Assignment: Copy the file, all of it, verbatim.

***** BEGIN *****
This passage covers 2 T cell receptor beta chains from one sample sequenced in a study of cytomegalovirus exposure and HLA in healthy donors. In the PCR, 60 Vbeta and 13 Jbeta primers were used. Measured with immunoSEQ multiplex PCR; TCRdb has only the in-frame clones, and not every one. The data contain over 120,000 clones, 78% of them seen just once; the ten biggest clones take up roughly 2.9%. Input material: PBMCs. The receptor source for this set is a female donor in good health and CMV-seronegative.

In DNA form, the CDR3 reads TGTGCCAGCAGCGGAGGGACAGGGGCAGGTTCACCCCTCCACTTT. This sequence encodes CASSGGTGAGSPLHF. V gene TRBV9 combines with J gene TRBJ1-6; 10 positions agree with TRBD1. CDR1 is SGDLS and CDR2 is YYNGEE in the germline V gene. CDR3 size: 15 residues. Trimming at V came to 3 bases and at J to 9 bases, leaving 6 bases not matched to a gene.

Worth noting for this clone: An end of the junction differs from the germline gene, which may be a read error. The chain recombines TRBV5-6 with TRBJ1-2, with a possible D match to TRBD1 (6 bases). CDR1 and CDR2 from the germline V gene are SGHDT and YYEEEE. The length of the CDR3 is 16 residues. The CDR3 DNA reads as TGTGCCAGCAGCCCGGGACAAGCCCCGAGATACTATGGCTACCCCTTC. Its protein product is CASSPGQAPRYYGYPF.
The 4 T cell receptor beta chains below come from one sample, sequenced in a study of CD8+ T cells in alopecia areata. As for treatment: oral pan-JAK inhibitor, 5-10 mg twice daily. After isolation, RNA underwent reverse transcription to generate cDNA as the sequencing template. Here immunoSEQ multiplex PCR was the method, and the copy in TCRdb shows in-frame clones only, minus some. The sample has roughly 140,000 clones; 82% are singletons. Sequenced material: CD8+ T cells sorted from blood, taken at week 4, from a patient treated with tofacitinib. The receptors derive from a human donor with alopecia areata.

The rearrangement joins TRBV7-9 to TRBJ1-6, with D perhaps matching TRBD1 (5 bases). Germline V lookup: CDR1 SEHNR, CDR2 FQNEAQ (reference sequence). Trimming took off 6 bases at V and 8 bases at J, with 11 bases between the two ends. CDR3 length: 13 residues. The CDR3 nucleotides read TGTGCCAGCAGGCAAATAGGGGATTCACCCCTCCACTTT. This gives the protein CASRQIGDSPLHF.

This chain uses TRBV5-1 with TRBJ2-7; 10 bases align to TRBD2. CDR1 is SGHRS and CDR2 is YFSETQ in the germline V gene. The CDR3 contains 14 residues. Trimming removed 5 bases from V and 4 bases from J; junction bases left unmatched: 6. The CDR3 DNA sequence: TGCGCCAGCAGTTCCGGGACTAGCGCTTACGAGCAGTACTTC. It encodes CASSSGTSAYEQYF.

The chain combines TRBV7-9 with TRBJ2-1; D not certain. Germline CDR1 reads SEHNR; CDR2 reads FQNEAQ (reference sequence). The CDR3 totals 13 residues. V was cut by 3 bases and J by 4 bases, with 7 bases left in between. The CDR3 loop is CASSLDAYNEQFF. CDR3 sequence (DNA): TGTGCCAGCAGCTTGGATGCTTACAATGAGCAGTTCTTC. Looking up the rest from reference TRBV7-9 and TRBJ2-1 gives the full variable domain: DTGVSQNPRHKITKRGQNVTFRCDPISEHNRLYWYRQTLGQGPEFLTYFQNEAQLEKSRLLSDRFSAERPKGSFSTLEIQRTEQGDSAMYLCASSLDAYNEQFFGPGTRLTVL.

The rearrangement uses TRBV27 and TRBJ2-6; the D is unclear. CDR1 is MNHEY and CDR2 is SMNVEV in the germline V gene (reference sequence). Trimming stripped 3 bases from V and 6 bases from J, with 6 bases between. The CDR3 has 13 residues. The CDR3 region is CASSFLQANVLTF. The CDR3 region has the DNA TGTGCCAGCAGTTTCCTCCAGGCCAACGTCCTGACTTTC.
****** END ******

This passage covers 2 T cell receptor beta chains from one sample sequenced in a study of cytomegalovirus exposure and HLA in healthy donors. In the PCR, 60 Vbeta and 13 Jbeta primers were used. Measured with immunoSEQ multiplex PCR; TCRdb has only the in-frame clones, and not every one. The data contain over 120,000 clones, 78% of them seen just once; the ten biggest clones take up roughly 2.9%. Input material: PBMCs. The receptor source for this set is a female donor in good health and CMV-seronegative.

In DNA form, the CDR3 reads TGTGCCAGCAGCGGAGGGACAGGGGCAGGTTCACCCCTCCACTTT. This sequence encodes CASSGGTGAGSPLHF. V gene TRBV9 combines with J gene TRBJ1-6; 10 positions agree with TRBD1. CDR1 is SGDLS and CDR2 is YYNGEE in the germline V gene. CDR3 size: 15 residues. Trimming at V came to 3 bases and at J to 9 bases, leaving 6 bases not matched to a gene.

Worth noting for this clone: An end of the junction differs from the germline gene, which may be a read error. The chain recombines TRBV5-6 with TRBJ1-2, with a possible D match to TRBD1 (6 bases). CDR1 and CDR2 from the germline V gene are SGHDT and YYEEEE. The length of the CDR3 is 16 residues. The CDR3 DNA reads as TGTGCCAGCAGCCCGGGACAAGCCCCGAGATACTATGGCTACCCCTTC. Its protein product is CASSPGQAPRYYGYPF.
The 4 T cell receptor beta chains below come from one sample, sequenced in a study of CD8+ T cells in alopecia areata. As for treatment: oral pan-JAK inhibitor, 5-10 mg twice daily. After isolation, RNA underwent reverse transcription to generate cDNA as the sequencing template. Here immunoSEQ multiplex PCR was the method, and the copy in TCRdb shows in-frame clones only, minus some. The sample has roughly 140,000 clones; 82% are singletons. Sequenced material: CD8+ T cells sorted from blood, taken at week 4, from a patient treated with tofacitinib. The receptors derive from a human donor with alopecia areata.

The rearrangement joins TRBV7-9 to TRBJ1-6, with D perhaps matching TRBD1 (5 bases). Germline V lookup: CDR1 SEHNR, CDR2 FQNEAQ (reference sequence). Trimming took off 6 bases at V and 8 bases at J, with 11 bases between the two ends. CDR3 length: 13 residues. The CDR3 nucleotides read TGTGCCAGCAGGCAAATAGGGGATTCACCCCTCCACTTT. This gives the protein CASRQIGDSPLHF.

This chain uses TRBV5-1 with TRBJ2-7; 10 bases align to TRBD2. CDR1 is SGHRS and CDR2 is YFSETQ in the germline V gene. The CDR3 contains 14 residues. Trimming removed 5 bases from V and 4 bases from J; junction bases left unmatched: 6. The CDR3 DNA sequence: TGCGCCAGCAGTTCCGGGACTAGCGCTTACGAGCAGTACTTC. It encodes CASSSGTSAYEQYF.

The chain combines TRBV7-9 with TRBJ2-1; D not certain. Germline CDR1 reads SEHNR; CDR2 reads FQNEAQ (reference sequence). The CDR3 totals 13 residues. V was cut by 3 bases and J by 4 bases, with 7 bases left in between. The CDR3 loop is CASSLDAYNEQFF. CDR3 sequence (DNA): TGTGCCAGCAGCTTGGATGCTTACAATGAGCAGTTCTTC. Looking up the rest from reference TRBV7-9 and TRBJ2-1 gives the full variable domain: DTGVSQNPRHKITKRGQNVTFRCDPISEHNRLYWYRQTLGQGPEFLTYFQNEAQLEKSRLLSDRFSAERPKGSFSTLEIQRTEQGDSAMYLCASSLDAYNEQFFGPGTRLTVL.

The rearrangement uses TRBV27 and TRBJ2-6; the D is unclear. CDR1 is MNHEY and CDR2 is SMNVEV in the germline V gene (reference sequence). Trimming stripped 3 bases from V and 6 bases from J, with 6 bases between. The CDR3 has 13 residues. The CDR3 region is CASSFLQANVLTF. The CDR3 region has the DNA TGTGCCAGCAGTTTCCTCCAGGCCAACGTCCTGACTTTC.